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The Water Project: Malioni Primary School -  Celebration
The Water Project: Malioni Primary School -  Materials
The Water Project: Malioni Primary School -  Ready To Go
The Water Project: Malioni Primary School -  Foundation
The Water Project: Malioni Primary School -  Mixing Cement
The Water Project: Malioni Primary School -  Work Begins
The Water Project: Malioni Primary School -  Getting Bigger
The Water Project: Malioni Primary School -  Hard Work
The Water Project: Malioni Primary School -  So Tall
The Water Project: Malioni Primary School -  Before Paint
The Water Project: Malioni Primary School -  Clean Hands Save Lives
The Water Project: Malioni Primary School -  Handwashing Station
The Water Project: Malioni Primary School -  Wash Your Hands
The Water Project: Malioni Primary School -  With Paint
The Water Project: Malioni Primary School -  Handwashing
The Water Project: Malioni Primary School -  Handwashing Demonstration
The Water Project: Malioni Primary School -  Health Club
The Water Project: Malioni Primary School -  Mixing Soap
The Water Project: Malioni Primary School -  Opening Prayer
The Water Project: Malioni Primary School -  Ready To Learn
The Water Project: Malioni Primary School -  Soap Making
The Water Project: Malioni Primary School -  Soap Making
The Water Project: Malioni Primary School -  Student Participation
The Water Project: Malioni Primary School -  Students Demonstrating
The Water Project: Malioni Primary School -  Training Participants
The Water Project: Malioni Primary School -  Training
The Water Project: Malioni Primary School -  Very Interested
The Water Project: Malioni Primary School -  Mumo K
The Water Project: Malioni Primary School -  Adorable
The Water Project: Malioni Primary School -  Clean Hands
The Water Project: Malioni Primary School -  Hooray
The Water Project: Malioni Primary School -  Students Carrying Water
The Water Project: Malioni Primary School -  Students Carrying Water
The Water Project: Malioni Primary School -  School Sign And Gate
The Water Project: Malioni Primary School -  Students In Front Of Classroom
The Water Project: Malioni Primary School -  Girls Latrines
The Water Project: Malioni Primary School -  School Building
The Water Project: Malioni Primary School -  Boys Latrines
The Water Project: Malioni Primary School -  Staff Latrines
The Water Project: Malioni Primary School -  Kitchen
The Water Project: Malioni Primary School -  School Gorunds
The Water Project: Malioni Primary School -  Students Hold Water Containers
The Water Project: Malioni Primary School -  Small Water Tank
The Water Project: Malioni Primary School -  Students
The Water Project: Malioni Primary School -  School Grounds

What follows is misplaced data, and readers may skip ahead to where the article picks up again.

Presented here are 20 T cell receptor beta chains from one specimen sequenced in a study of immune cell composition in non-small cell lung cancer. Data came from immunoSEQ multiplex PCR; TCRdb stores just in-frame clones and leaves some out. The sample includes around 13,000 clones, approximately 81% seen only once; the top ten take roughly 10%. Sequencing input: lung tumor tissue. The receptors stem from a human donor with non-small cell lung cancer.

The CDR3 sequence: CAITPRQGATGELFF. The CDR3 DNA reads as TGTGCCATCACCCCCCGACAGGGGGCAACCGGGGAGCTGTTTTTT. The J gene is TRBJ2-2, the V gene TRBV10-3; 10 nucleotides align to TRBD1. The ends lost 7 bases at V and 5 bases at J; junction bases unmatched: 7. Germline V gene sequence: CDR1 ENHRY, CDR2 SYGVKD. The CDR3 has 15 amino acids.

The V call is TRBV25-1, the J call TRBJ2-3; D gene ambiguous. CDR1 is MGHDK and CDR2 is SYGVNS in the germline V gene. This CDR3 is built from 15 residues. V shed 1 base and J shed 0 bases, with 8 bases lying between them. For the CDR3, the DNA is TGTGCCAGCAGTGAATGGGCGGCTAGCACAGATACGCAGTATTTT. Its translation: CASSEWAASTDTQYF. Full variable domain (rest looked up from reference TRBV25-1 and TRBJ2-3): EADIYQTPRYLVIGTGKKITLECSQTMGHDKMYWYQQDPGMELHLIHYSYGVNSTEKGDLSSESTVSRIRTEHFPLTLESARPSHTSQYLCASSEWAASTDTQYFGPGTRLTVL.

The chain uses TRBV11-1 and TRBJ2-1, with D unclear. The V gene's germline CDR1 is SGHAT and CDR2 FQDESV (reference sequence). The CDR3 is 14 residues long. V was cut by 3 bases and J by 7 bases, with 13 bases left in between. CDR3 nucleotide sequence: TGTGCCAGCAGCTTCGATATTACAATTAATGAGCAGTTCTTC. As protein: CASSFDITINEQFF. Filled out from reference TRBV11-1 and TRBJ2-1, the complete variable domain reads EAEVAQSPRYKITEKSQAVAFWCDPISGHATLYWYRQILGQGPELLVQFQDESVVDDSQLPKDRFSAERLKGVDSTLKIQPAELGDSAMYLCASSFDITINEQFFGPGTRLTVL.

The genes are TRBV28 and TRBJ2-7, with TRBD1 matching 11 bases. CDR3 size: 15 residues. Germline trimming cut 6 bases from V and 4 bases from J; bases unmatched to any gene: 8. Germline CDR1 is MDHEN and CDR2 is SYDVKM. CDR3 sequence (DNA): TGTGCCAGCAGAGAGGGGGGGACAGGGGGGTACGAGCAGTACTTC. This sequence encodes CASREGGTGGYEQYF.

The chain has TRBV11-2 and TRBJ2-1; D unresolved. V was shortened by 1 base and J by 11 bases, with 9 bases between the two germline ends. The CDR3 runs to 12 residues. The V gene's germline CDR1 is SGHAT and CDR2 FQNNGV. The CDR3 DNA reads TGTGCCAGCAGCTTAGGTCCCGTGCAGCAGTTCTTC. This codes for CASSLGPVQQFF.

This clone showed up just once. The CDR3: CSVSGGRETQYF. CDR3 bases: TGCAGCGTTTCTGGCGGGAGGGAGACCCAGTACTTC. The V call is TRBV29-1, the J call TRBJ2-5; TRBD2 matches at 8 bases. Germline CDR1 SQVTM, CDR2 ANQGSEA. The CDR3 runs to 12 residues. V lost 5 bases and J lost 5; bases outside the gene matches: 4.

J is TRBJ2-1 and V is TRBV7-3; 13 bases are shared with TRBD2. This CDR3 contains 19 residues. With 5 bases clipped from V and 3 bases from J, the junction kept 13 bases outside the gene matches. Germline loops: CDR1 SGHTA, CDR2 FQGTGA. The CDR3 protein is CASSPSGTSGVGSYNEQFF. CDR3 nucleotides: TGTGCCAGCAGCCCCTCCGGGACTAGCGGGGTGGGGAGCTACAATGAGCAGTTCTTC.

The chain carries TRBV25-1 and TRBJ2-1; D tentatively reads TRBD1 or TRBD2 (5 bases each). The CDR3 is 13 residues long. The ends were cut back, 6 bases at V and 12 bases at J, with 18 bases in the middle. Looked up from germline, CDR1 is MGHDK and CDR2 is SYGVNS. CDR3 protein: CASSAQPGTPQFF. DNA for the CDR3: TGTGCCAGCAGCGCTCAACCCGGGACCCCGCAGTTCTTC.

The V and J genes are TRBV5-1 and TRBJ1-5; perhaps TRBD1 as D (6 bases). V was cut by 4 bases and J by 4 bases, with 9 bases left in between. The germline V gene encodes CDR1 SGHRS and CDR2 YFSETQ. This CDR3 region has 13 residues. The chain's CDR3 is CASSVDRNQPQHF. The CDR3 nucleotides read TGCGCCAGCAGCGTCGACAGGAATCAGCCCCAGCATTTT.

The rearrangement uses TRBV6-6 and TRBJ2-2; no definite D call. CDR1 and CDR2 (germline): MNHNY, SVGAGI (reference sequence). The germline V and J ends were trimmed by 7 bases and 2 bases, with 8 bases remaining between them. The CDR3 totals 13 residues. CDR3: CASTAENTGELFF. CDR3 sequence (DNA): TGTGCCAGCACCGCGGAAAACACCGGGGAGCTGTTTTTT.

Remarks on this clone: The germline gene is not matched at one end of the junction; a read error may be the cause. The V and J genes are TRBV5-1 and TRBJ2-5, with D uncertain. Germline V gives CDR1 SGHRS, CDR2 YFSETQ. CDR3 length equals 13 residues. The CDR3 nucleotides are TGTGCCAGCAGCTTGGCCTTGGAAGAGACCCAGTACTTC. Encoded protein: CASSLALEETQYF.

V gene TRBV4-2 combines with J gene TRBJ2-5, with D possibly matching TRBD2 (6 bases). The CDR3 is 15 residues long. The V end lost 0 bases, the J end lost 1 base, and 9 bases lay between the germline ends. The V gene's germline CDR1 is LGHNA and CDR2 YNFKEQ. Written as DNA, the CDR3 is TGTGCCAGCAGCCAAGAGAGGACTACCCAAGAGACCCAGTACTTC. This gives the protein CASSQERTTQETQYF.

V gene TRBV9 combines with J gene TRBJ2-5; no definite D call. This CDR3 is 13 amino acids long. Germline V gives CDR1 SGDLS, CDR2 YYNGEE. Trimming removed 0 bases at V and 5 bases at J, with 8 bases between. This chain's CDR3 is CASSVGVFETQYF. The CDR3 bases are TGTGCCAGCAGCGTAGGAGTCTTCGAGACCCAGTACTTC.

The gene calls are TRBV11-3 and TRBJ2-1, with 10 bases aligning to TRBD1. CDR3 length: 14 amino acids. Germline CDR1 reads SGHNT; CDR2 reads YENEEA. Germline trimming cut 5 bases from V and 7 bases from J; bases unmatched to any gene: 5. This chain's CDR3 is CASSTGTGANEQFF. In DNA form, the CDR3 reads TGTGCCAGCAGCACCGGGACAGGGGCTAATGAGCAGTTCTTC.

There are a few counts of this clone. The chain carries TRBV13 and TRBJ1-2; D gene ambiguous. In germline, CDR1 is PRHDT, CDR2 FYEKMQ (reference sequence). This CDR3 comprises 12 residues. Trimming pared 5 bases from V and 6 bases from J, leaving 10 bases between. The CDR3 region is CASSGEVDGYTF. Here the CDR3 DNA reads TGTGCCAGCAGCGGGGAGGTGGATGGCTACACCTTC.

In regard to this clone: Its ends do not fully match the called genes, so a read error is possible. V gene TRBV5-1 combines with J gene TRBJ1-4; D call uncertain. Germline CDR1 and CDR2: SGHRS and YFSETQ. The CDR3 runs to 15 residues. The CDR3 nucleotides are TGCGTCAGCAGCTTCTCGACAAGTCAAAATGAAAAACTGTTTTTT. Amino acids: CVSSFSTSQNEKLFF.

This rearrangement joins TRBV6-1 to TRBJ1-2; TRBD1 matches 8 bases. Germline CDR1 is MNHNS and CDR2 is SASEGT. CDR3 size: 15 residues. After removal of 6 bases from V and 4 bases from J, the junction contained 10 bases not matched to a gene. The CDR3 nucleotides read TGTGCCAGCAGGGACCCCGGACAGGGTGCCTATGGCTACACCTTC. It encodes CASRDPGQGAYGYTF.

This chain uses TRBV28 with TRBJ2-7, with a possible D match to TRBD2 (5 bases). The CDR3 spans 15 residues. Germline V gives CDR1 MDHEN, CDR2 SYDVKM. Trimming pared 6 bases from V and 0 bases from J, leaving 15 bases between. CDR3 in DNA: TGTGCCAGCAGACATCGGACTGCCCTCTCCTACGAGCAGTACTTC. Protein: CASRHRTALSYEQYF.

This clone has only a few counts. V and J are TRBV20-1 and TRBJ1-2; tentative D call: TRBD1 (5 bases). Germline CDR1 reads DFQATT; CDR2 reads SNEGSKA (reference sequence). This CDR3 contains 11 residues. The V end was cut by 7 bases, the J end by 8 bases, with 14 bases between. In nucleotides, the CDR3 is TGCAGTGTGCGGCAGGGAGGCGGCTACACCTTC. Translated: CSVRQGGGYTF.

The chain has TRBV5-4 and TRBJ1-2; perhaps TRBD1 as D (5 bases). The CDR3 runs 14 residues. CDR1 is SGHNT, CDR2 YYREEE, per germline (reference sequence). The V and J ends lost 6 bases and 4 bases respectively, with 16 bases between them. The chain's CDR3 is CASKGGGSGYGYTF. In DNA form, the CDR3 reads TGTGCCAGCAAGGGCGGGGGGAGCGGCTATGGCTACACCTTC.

The Water Project: Malioni Primary School -  School Grounds
The Water Project: Malioni Primary School -  Students Carrying Water
The Water Project: Malioni Primary School -  David Kiange Teacher
The Water Project: Malioni Primary School -  Class Time
The Water Project: Malioni Primary School -  Beatrice N Student

Project Status



Project Type:  Rainwater Catchment

Regional Program: Southeastern Kenya WaSH Program

Impact: 529 Served

Project Phase:  In Service - Aug 2021

Functionality Status:  Functional

Last Checkup: 06/06/2022

Project Features


Click icons to learn about each feature.



Malioni Primary school is found in Kitwa Mikeu village in Southeast Kenya. The school is located in a rural, peaceful locality, sitting in a relatively large piece of land shared with Malioni secondary school. The compound has ten classrooms, a staff room, a school kitchen, a playground, and restrooms for the school community.

Malioni primary school was started by the local community in 1979 to help in the provision of education to the children at the locality who had been covering long distances in search of primary education. The school was then taken up by the Mwingi District Education Board to operate as a government school and has grown over the years through support from parents, the government, and Mwingi Central Constituency Development Fund.

On a typical school day, a student is expected to arrive at school at 6:45 AM, carrying a jerry can of water to supply for the kitchen. Classes begin at 8:30 AM and the day ends at 5:00 PM. The school relies heavily upon the students to provide water for drinking, cooking and cleaning. The small tank on the grounds is not nearly big enough to supply water throughout the school year. And since this is a semi-arid region of Kenya, water is not readily available. So, the school must rely on students and pay for boozers to fill up their tanks on occasion.

“It is such a burden that takes a lot of time instead of rushing to the school directly to pursue personal studies and improve my grades,” said student Beatrice N.

The water collected each day comes from various sources and is pooled together – exposing the students to waterborne diseases living in contaminated water. Students at the school have experienced water-related complications in the past, with many students suffering from stomach problems, diarrhea & typhoid over the years. All these conditions are associated with the use of water from unsafe sources without any form of treatment.

This is a burden to young children in pursuit of academic excellence. It has led to low concentration in class and a lot of time being wasted searching for water. The school feeding program has been halted several times due to a total lack of water for cooking. Students end up enduring long days of hunger in school due to a lack of water only.

“Our school has been posting poor exam results over the years. This can be attributed to the continuous use of students in fetching water with some instances requiring children to be sent to the river and draw water for their cooking,” said Head Teacher David Kiange.

“This wastes a lot of time meant for classwork, support in implementing a water project would change the narrative for a better school.”

Rain Tank

We will build a 104,000-liter rain tank for this school, making the others look tiny in comparison. Because of how rarely it rains in Southeastern Kenya, this tank’s large volume is designed to store as much water as possible during the seasonal rains, making more water available through the dry months. This water will benefit the students, teachers, and additional staff.

Parents will mobilize the materials needed for construction, including sand, stones, and water. They will also lend their strength and time to help with the construction. We will complement their materials with a skilled artisan to lead the project and provide the tools, lumber, metal, cement, and gutter system.

As soon as the tank has time to cure, it can begin collecting rainwater for the school’s use.

Training

We will train students and staff on sanitation, hygiene, and other topics for one day. Those in attendance will form a school health club that will promote good hygiene and sanitation practices both at school and at home. They will learn all of the steps to proper handwashing, how to treat water, and how to keep their environment clean. The school will also be taught how to oversee and maintain their new rain tank and handwashing stations.